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in which the author discusses five books he’d read, if time permitted.

1. Freedom: A Novel, by Jonathan Franzen. A heretofore unknown, unhyped author who has no history with Oprah Winfrey, no coverage in the New York Times Book Review or Time, and who never has written throwaway book of essays to tide readers over for the decade he takes to write a novel makes his astonishing debut.

2. Zero History, by William Gibson. Some cool kids in high school smoked pot and read Gibson’s Necromancer (No, wait! Shit! I meant Neuromancer! Necromancer is some fantasy-role playing shit, or maybe a forgetten Megadeth album.) and started wearing mirrored aviator sunglasses and long black trench coats and talking about the future in a way that didn’t seem fun like Star Wars or Star Trek but boring and scary like George Orwell‘s 1984 or George Lucas‘s THX 1138—only worse because of the reflective aviator sunglasses and long black trench coats. The only way to escape them was, unfortunately, by smoking a different kind of pot with a different kind of bad influence underneath the bleachers during football pep rallies.

3. True Prep: It’s a Whole New Old World, by Lisa Birnbach and Chip Kidd. I used to hate preppies, but, strangely, also dressed like them. I also hated J.A.P.s (“Jewish American Princesses”), but, yet, in many ways, was one. At different times of my life, I’ve also hated hippies and Catholics and members of misguided, no-chance-of-winning “third” political parties, but, at different times of that same life, been a hippie, or a Catholic, or a member of misguided, no-chance-of-winning “third” political party. What does it all mean?

4. “Grandpa Told Me”: Things Your Father Meant to Tell You, by Joe Baker. Though Ulysses was initially published by a press so small that James Joyce may as well have run it himself, bookstores and book critics often derisively sniff when presented with Xeroxed .pdfs of a local author’s self-produced, outsider art-ish prose. Baker’s curiously-titled “Grandpa Told Me’: Things Your Father Meant to Tell You” ain’t Ulysses, but my copy came in the mail with a free handkerchief [since Baker, a lover of punctuation marks and bold text, advises readers to, “[w]hen dressed, always have the following items with you: a clean white cotton handkerchief (every man should carry one – and use it)”], making sniffing easier.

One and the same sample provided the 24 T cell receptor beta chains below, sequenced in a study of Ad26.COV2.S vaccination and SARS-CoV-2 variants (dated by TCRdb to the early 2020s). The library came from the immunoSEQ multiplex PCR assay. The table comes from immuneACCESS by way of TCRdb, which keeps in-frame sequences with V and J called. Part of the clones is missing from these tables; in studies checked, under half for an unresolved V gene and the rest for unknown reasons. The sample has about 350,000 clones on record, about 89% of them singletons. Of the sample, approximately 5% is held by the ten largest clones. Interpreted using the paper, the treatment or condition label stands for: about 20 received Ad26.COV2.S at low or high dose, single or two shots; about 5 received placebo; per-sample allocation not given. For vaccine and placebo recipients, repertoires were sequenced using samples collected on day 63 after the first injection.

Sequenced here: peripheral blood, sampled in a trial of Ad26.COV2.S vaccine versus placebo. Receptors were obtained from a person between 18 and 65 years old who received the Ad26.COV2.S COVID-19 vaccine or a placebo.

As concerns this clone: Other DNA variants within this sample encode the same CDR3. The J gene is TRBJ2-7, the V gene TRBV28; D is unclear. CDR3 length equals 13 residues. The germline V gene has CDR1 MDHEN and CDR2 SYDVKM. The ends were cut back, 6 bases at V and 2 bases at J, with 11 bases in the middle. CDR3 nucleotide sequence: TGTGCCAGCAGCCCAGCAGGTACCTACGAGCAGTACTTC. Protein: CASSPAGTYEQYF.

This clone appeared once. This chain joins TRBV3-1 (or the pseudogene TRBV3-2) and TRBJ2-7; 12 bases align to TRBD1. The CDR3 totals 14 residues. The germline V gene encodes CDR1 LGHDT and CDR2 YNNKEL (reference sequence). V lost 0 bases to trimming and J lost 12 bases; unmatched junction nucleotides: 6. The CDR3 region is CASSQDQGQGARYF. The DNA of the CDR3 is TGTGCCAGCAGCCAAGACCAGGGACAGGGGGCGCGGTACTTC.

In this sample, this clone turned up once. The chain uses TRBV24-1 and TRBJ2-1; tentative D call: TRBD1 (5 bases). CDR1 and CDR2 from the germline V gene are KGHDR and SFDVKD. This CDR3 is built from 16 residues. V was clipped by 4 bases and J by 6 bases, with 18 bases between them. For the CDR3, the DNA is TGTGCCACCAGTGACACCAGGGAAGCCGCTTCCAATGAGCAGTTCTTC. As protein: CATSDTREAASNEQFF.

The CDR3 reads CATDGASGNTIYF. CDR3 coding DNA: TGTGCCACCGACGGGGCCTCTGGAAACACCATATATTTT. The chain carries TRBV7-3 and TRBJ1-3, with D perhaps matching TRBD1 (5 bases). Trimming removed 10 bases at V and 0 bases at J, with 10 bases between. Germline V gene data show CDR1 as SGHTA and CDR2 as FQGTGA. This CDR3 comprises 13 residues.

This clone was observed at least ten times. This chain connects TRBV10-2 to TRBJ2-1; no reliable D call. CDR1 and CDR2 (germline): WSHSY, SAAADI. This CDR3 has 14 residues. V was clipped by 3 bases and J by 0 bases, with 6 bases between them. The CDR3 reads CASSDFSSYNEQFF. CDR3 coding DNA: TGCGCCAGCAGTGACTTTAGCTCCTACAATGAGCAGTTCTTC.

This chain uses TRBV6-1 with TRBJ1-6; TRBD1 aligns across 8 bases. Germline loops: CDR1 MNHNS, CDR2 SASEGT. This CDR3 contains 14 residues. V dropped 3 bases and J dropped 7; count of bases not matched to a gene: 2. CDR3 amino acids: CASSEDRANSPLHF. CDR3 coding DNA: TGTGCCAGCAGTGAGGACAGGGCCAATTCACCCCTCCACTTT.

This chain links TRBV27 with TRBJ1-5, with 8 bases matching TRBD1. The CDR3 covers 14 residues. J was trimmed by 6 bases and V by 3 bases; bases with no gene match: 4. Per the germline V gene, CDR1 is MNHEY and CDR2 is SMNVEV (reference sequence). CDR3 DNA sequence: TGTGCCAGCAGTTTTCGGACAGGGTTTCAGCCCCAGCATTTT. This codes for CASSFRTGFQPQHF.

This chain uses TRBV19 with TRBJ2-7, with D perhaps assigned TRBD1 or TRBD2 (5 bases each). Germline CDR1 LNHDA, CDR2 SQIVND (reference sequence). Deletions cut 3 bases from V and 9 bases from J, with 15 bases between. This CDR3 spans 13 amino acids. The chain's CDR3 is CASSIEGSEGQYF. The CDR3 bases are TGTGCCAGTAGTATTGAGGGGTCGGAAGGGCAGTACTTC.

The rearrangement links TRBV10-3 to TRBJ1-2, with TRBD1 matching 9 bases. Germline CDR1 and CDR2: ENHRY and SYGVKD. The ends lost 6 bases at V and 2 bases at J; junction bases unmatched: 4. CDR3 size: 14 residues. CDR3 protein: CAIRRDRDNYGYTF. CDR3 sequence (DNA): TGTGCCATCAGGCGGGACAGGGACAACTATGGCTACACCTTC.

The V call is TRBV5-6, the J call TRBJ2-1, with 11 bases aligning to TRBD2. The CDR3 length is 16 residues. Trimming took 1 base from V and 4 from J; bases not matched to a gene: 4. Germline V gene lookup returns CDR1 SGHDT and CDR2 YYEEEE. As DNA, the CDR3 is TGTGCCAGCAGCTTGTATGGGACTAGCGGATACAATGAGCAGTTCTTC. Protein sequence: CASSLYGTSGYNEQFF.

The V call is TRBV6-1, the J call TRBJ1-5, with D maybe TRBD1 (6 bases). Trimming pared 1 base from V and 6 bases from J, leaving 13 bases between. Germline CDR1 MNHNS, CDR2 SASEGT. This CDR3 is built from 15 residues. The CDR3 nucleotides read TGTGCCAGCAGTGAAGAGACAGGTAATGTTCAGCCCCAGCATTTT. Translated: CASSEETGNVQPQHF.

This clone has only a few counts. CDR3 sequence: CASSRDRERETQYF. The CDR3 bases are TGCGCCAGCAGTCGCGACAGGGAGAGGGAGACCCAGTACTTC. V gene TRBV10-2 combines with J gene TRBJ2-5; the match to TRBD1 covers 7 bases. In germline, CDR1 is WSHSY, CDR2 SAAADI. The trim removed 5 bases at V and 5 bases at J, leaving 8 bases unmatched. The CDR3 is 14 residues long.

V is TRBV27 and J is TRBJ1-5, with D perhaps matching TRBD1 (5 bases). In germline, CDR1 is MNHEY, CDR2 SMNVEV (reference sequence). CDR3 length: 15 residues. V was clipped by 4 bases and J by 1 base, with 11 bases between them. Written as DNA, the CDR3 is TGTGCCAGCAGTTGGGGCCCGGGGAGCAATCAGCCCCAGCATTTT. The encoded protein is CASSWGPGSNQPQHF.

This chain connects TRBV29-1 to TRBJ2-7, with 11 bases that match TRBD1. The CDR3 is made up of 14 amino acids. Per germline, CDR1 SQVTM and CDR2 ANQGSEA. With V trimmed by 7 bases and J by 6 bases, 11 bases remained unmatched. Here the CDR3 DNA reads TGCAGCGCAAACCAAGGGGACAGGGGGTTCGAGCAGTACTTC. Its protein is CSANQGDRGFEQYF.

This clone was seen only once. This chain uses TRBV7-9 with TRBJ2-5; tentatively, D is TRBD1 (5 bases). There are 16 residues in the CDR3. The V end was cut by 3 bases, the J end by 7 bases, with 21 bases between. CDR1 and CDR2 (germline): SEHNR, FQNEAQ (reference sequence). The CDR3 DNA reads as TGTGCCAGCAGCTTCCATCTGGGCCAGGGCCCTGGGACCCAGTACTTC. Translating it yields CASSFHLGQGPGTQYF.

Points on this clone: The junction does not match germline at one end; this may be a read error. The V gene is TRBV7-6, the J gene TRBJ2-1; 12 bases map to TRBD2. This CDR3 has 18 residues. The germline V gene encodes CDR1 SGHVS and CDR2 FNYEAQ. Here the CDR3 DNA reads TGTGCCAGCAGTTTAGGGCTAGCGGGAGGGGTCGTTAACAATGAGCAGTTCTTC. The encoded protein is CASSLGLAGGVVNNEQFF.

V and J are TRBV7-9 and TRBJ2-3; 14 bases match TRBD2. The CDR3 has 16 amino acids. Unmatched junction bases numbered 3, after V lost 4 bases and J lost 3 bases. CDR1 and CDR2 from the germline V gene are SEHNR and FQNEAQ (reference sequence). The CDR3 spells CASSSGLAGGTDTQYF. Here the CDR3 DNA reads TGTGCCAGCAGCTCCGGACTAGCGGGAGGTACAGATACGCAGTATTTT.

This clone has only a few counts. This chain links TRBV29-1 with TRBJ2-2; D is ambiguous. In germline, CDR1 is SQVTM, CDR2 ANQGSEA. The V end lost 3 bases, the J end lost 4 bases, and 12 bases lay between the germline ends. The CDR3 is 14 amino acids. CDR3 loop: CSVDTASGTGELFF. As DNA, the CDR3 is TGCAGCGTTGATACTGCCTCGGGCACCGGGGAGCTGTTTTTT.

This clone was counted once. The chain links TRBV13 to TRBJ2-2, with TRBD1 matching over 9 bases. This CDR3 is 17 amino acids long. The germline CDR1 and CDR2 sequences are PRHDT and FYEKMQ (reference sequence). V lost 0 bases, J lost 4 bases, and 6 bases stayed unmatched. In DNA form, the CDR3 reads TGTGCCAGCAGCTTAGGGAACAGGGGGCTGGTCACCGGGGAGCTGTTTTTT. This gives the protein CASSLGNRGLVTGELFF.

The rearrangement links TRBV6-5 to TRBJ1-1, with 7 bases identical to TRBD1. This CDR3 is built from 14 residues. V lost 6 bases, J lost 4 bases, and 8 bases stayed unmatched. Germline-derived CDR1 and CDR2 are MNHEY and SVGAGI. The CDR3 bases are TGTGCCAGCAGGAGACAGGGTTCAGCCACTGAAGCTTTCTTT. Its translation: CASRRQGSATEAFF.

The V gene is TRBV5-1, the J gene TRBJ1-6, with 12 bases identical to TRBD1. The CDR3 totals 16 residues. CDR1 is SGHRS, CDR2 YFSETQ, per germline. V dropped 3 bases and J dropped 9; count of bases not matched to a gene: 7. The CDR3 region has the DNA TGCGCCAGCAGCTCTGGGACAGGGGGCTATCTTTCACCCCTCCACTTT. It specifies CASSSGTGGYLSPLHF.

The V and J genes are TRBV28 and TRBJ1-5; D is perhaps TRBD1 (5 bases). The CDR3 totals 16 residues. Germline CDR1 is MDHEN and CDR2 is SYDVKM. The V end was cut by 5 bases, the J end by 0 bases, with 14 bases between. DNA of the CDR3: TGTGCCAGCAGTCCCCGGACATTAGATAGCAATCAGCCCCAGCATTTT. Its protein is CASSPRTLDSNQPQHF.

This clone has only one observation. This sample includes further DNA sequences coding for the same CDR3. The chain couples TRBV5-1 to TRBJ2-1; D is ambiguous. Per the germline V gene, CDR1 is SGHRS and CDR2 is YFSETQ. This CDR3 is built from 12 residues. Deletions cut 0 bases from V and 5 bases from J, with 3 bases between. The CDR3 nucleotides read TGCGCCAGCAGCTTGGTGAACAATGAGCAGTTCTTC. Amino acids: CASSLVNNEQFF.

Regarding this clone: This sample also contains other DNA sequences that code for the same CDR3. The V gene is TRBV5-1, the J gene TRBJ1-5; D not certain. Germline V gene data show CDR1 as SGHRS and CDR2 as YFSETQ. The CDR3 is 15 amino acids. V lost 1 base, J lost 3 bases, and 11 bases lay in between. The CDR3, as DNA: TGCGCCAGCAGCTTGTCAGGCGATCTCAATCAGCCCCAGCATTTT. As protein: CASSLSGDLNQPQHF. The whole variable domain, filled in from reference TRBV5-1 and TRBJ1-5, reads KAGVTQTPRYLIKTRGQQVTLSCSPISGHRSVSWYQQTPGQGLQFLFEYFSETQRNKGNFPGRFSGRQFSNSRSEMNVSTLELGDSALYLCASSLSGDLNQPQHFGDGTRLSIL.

5. Assholes Finish First, by Tucker Max. Max has been proven a douche and seems mainly to exist to get wasted and get laid, but how’s that any different than the careers built by Charles Bukowski or Ernest Hemingway? Then again, Max is no Bukowski or Hemingway. Then again, I’ll bet Assholes Finish First is way more fun to read than, say, To the Lighthouse. Then again, I guess deriving entertainment from an aesthetic that’s not only fundamentally sexist, but whose main attraction is sexism is, well, sexist. Yet, I might derive entertainment from that aesthetic anyway, and feel guilty about it. Is that okay? Or, if it isn’t okay, does it somehow become okay to inform my readers that I’ve also read Simone de Beauvoir‘s The Second Sex and Sylvia Plath‘s The Bell Jar and enough Camile Paglia to melt my brain? Or is that, somehow, worse? Also, last night I had a dream that I opened up an obscure drawer at the back of my refrigerator and, hidden there behind wilted asparagus and rotten broccoli was a frozen embryo (I know—frozen embryos don’t belong in the refrigerator, obviously) that said “Help me!” What does it all mean?